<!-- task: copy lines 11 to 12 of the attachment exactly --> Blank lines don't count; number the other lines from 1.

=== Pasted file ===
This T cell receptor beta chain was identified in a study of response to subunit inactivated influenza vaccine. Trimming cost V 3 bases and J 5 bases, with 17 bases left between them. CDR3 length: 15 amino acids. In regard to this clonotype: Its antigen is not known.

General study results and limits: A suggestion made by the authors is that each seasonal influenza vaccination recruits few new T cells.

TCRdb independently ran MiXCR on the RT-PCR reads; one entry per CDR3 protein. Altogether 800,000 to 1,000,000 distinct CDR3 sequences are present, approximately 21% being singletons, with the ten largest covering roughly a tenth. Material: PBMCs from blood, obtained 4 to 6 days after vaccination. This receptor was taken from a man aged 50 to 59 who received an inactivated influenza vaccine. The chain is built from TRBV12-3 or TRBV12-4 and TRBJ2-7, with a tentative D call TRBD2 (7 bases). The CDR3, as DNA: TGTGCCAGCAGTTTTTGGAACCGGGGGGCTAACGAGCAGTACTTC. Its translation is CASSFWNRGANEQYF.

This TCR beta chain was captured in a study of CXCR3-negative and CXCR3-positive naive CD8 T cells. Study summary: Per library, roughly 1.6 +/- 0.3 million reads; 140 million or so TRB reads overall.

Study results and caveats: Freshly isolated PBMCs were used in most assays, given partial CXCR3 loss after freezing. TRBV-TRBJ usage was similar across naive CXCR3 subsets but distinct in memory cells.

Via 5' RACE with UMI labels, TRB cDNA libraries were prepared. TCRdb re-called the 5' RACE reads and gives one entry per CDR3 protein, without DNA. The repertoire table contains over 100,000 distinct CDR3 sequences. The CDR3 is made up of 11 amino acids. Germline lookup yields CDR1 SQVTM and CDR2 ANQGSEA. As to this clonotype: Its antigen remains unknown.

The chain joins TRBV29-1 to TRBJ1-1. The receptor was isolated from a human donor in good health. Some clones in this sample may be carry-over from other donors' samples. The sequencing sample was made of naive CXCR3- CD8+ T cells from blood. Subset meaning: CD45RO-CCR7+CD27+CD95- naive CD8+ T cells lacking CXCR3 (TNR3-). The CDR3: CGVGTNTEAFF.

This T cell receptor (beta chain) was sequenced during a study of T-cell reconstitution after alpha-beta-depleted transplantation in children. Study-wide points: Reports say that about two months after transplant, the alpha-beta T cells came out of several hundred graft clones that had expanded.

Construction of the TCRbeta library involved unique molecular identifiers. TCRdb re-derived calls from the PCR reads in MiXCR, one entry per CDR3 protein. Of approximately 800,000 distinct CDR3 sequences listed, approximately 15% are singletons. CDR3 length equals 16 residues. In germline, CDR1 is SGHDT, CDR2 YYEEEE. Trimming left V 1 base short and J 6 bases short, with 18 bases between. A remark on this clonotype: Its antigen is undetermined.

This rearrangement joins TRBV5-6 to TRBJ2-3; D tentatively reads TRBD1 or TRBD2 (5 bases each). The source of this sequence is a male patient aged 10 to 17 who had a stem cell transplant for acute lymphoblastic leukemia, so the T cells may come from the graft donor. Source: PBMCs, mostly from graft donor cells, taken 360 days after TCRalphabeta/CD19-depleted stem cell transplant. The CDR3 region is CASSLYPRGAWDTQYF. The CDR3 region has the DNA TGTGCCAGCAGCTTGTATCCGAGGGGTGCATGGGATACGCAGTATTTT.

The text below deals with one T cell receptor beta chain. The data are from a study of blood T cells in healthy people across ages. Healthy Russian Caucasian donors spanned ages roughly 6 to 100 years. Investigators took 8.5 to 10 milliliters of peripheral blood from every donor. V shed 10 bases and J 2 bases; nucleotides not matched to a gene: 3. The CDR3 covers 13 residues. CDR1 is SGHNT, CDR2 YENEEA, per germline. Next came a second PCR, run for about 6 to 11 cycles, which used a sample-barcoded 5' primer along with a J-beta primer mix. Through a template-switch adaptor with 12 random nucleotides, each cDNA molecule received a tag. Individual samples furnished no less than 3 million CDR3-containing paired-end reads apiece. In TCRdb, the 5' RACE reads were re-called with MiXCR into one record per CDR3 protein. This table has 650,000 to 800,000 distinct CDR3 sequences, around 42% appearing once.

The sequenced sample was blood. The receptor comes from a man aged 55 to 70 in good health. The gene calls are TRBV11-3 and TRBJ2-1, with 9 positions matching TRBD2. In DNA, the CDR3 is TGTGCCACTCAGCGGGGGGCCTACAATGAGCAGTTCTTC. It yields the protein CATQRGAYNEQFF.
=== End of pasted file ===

The text below deals with one T cell receptor beta chain. The data are from a study of blood T cells in healthy people across ages. Healthy Russian Caucasian donors spanned ages roughly 6 to 100 years. Investigators took 8.5 to 10 milliliters of peripheral blood from every donor. V shed 10 bases and J 2 bases; nucleotides not matched to a gene: 3. The CDR3 covers 13 residues. CDR1 is SGHNT, CDR2 YENEEA, per germline. Next came a second PCR, run for about 6 to 11 cycles, which used a sample-barcoded 5' primer along with a J-beta primer mix. Through a template-switch adaptor with 12 random nucleotides, each cDNA molecule received a tag. Individual samples furnished no less than 3 million CDR3-containing paired-end reads apiece. In TCRdb, the 5' RACE reads were re-called with MiXCR into one record per CDR3 protein. This table has 650,000 to 800,000 distinct CDR3 sequences, around 42% appearing once.

The sequenced sample was blood. The receptor comes from a man aged 55 to 70 in good health. The gene calls are TRBV11-3 and TRBJ2-1, with 9 positions matching TRBD2. In DNA, the CDR3 is TGTGCCACTCAGCGGGGGGCCTACAATGAGCAGTTCTTC. It yields the protein CATQRGAYNEQFF.